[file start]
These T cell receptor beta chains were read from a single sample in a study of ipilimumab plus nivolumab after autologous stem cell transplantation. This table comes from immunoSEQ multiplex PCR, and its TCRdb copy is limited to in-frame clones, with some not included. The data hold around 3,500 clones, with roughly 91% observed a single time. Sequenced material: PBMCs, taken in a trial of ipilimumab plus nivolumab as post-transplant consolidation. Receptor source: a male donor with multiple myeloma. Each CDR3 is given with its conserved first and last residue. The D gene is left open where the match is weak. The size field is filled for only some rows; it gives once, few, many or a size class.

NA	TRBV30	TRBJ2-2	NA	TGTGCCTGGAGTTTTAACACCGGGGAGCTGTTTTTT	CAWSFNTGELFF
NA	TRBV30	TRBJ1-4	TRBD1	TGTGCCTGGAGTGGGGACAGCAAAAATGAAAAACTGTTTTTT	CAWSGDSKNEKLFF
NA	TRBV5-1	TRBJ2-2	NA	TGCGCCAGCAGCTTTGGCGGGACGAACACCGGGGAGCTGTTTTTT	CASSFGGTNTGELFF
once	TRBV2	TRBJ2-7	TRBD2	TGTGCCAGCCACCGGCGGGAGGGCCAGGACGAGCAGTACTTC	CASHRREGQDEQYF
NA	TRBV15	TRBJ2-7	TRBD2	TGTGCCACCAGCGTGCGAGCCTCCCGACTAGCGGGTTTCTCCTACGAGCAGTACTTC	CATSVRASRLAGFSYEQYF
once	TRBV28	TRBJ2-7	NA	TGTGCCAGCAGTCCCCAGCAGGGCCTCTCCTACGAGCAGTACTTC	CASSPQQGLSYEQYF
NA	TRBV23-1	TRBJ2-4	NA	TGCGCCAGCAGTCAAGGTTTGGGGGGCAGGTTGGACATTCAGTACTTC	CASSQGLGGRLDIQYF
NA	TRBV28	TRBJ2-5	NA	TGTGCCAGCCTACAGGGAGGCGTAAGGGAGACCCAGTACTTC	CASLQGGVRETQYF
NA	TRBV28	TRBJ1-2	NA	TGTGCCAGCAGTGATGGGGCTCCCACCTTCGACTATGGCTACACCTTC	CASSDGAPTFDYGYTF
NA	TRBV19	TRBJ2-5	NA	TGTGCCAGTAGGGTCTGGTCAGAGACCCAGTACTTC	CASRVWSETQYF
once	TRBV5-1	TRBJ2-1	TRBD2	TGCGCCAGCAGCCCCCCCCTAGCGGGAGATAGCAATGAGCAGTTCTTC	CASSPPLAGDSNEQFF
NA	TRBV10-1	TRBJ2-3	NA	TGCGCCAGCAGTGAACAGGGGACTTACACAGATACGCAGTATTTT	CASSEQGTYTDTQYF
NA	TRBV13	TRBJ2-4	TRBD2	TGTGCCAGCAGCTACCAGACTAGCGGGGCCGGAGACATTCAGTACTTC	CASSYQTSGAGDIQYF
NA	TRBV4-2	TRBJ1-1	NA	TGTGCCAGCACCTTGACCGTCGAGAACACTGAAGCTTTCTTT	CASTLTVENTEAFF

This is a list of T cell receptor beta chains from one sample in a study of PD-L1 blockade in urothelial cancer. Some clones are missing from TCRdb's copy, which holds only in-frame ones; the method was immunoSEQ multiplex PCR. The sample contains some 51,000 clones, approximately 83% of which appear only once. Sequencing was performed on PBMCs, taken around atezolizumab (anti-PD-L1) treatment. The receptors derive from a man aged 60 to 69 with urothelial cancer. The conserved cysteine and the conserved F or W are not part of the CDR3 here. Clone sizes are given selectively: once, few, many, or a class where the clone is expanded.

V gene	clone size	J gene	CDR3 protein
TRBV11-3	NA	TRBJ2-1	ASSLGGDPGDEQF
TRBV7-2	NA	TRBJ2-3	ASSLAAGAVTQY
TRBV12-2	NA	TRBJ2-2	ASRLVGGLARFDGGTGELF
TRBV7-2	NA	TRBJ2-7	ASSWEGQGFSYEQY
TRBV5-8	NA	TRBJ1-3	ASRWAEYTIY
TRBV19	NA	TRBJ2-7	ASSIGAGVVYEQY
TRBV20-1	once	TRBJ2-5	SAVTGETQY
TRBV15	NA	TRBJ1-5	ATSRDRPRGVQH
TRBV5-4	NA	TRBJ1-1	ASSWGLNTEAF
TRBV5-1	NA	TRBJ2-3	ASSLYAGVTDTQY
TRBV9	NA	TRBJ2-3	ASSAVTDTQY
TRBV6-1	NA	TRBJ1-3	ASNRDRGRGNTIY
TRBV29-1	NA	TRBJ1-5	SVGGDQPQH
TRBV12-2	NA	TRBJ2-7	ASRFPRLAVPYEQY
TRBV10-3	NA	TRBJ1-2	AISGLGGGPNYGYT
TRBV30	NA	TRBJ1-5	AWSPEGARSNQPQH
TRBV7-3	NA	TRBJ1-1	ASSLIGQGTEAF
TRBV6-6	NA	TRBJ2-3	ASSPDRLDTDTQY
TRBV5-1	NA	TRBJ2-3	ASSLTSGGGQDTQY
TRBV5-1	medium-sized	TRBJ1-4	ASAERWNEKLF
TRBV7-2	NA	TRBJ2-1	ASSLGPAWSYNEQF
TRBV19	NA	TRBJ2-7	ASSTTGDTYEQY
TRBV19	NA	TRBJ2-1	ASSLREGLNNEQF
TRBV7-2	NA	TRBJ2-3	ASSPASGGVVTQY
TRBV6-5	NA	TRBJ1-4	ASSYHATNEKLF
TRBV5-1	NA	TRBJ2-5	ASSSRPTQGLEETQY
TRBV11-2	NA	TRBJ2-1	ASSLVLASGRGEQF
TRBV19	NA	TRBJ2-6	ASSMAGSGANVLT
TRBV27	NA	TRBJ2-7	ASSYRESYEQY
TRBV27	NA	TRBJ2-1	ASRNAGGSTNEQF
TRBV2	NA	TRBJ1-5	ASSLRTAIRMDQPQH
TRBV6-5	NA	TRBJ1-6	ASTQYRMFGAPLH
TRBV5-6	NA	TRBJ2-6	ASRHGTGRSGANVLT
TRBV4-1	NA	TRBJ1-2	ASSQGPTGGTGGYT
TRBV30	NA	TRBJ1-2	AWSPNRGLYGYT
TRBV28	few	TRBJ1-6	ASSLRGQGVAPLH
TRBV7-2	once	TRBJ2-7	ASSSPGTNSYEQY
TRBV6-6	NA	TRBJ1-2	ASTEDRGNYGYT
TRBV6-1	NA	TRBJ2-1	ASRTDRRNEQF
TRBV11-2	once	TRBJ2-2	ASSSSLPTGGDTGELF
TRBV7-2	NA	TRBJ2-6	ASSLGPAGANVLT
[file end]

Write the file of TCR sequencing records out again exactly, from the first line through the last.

These T cell receptor beta chains were read from a single sample in a study of ipilimumab plus nivolumab after autologous stem cell transplantation. This table comes from immunoSEQ multiplex PCR, and its TCRdb copy is limited to in-frame clones, with some not included. The data hold around 3,500 clones, with roughly 91% observed a single time. Sequenced material: PBMCs, taken in a trial of ipilimumab plus nivolumab as post-transplant consolidation. Receptor source: a male donor with multiple myeloma. Each CDR3 is given with its conserved first and last residue. The D gene is left open where the match is weak. The size field is filled for only some rows; it gives once, few, many or a size class.

NA	TRBV30	TRBJ2-2	NA	TGTGCCTGGAGTTTTAACACCGGGGAGCTGTTTTTT	CAWSFNTGELFF
NA	TRBV30	TRBJ1-4	TRBD1	TGTGCCTGGAGTGGGGACAGCAAAAATGAAAAACTGTTTTTT	CAWSGDSKNEKLFF
NA	TRBV5-1	TRBJ2-2	NA	TGCGCCAGCAGCTTTGGCGGGACGAACACCGGGGAGCTGTTTTTT	CASSFGGTNTGELFF
once	TRBV2	TRBJ2-7	TRBD2	TGTGCCAGCCACCGGCGGGAGGGCCAGGACGAGCAGTACTTC	CASHRREGQDEQYF
NA	TRBV15	TRBJ2-7	TRBD2	TGTGCCACCAGCGTGCGAGCCTCCCGACTAGCGGGTTTCTCCTACGAGCAGTACTTC	CATSVRASRLAGFSYEQYF
once	TRBV28	TRBJ2-7	NA	TGTGCCAGCAGTCCCCAGCAGGGCCTCTCCTACGAGCAGTACTTC	CASSPQQGLSYEQYF
NA	TRBV23-1	TRBJ2-4	NA	TGCGCCAGCAGTCAAGGTTTGGGGGGCAGGTTGGACATTCAGTACTTC	CASSQGLGGRLDIQYF
NA	TRBV28	TRBJ2-5	NA	TGTGCCAGCCTACAGGGAGGCGTAAGGGAGACCCAGTACTTC	CASLQGGVRETQYF
NA	TRBV28	TRBJ1-2	NA	TGTGCCAGCAGTGATGGGGCTCCCACCTTCGACTATGGCTACACCTTC	CASSDGAPTFDYGYTF
NA	TRBV19	TRBJ2-5	NA	TGTGCCAGTAGGGTCTGGTCAGAGACCCAGTACTTC	CASRVWSETQYF
once	TRBV5-1	TRBJ2-1	TRBD2	TGCGCCAGCAGCCCCCCCCTAGCGGGAGATAGCAATGAGCAGTTCTTC	CASSPPLAGDSNEQFF
NA	TRBV10-1	TRBJ2-3	NA	TGCGCCAGCAGTGAACAGGGGACTTACACAGATACGCAGTATTTT	CASSEQGTYTDTQYF
NA	TRBV13	TRBJ2-4	TRBD2	TGTGCCAGCAGCTACCAGACTAGCGGGGCCGGAGACATTCAGTACTTC	CASSYQTSGAGDIQYF
NA	TRBV4-2	TRBJ1-1	NA	TGTGCCAGCACCTTGACCGTCGAGAACACTGAAGCTTTCTTT	CASTLTVENTEAFF

This is a list of T cell receptor beta chains from one sample in a study of PD-L1 blockade in urothelial cancer. Some clones are missing from TCRdb's copy, which holds only in-frame ones; the method was immunoSEQ multiplex PCR. The sample contains some 51,000 clones, approximately 83% of which appear only once. Sequencing was performed on PBMCs, taken around atezolizumab (anti-PD-L1) treatment. The receptors derive from a man aged 60 to 69 with urothelial cancer. The conserved cysteine and the conserved F or W are not part of the CDR3 here. Clone sizes are given selectively: once, few, many, or a class where the clone is expanded.

V gene	clone size	J gene	CDR3 protein
TRBV11-3	NA	TRBJ2-1	ASSLGGDPGDEQF
TRBV7-2	NA	TRBJ2-3	ASSLAAGAVTQY
TRBV12-2	NA	TRBJ2-2	ASRLVGGLARFDGGTGELF
TRBV7-2	NA	TRBJ2-7	ASSWEGQGFSYEQY
TRBV5-8	NA	TRBJ1-3	ASRWAEYTIY
TRBV19	NA	TRBJ2-7	ASSIGAGVVYEQY
TRBV20-1	once	TRBJ2-5	SAVTGETQY
TRBV15	NA	TRBJ1-5	ATSRDRPRGVQH
TRBV5-4	NA	TRBJ1-1	ASSWGLNTEAF
TRBV5-1	NA	TRBJ2-3	ASSLYAGVTDTQY
TRBV9	NA	TRBJ2-3	ASSAVTDTQY
TRBV6-1	NA	TRBJ1-3	ASNRDRGRGNTIY
TRBV29-1	NA	TRBJ1-5	SVGGDQPQH
TRBV12-2	NA	TRBJ2-7	ASRFPRLAVPYEQY
TRBV10-3	NA	TRBJ1-2	AISGLGGGPNYGYT
TRBV30	NA	TRBJ1-5	AWSPEGARSNQPQH
TRBV7-3	NA	TRBJ1-1	ASSLIGQGTEAF
TRBV6-6	NA	TRBJ2-3	ASSPDRLDTDTQY
TRBV5-1	NA	TRBJ2-3	ASSLTSGGGQDTQY
TRBV5-1	medium-sized	TRBJ1-4	ASAERWNEKLF
TRBV7-2	NA	TRBJ2-1	ASSLGPAWSYNEQF
TRBV19	NA	TRBJ2-7	ASSTTGDTYEQY
TRBV19	NA	TRBJ2-1	ASSLREGLNNEQF
TRBV7-2	NA	TRBJ2-3	ASSPASGGVVTQY
TRBV6-5	NA	TRBJ1-4	ASSYHATNEKLF
TRBV5-1	NA	TRBJ2-5	ASSSRPTQGLEETQY
TRBV11-2	NA	TRBJ2-1	ASSLVLASGRGEQF
TRBV19	NA	TRBJ2-6	ASSMAGSGANVLT
TRBV27	NA	TRBJ2-7	ASSYRESYEQY
TRBV27	NA	TRBJ2-1	ASRNAGGSTNEQF
TRBV2	NA	TRBJ1-5	ASSLRTAIRMDQPQH
TRBV6-5	NA	TRBJ1-6	ASTQYRMFGAPLH
TRBV5-6	NA	TRBJ2-6	ASRHGTGRSGANVLT
TRBV4-1	NA	TRBJ1-2	ASSQGPTGGTGGYT
TRBV30	NA	TRBJ1-2	AWSPNRGLYGYT
TRBV28	few	TRBJ1-6	ASSLRGQGVAPLH
TRBV7-2	once	TRBJ2-7	ASSSPGTNSYEQY
TRBV6-6	NA	TRBJ1-2	ASTEDRGNYGYT
TRBV6-1	NA	TRBJ2-1	ASRTDRRNEQF
TRBV11-2	once	TRBJ2-2	ASSSSLPTGGDTGELF
TRBV7-2	NA	TRBJ2-6	ASSLGPAGANVLT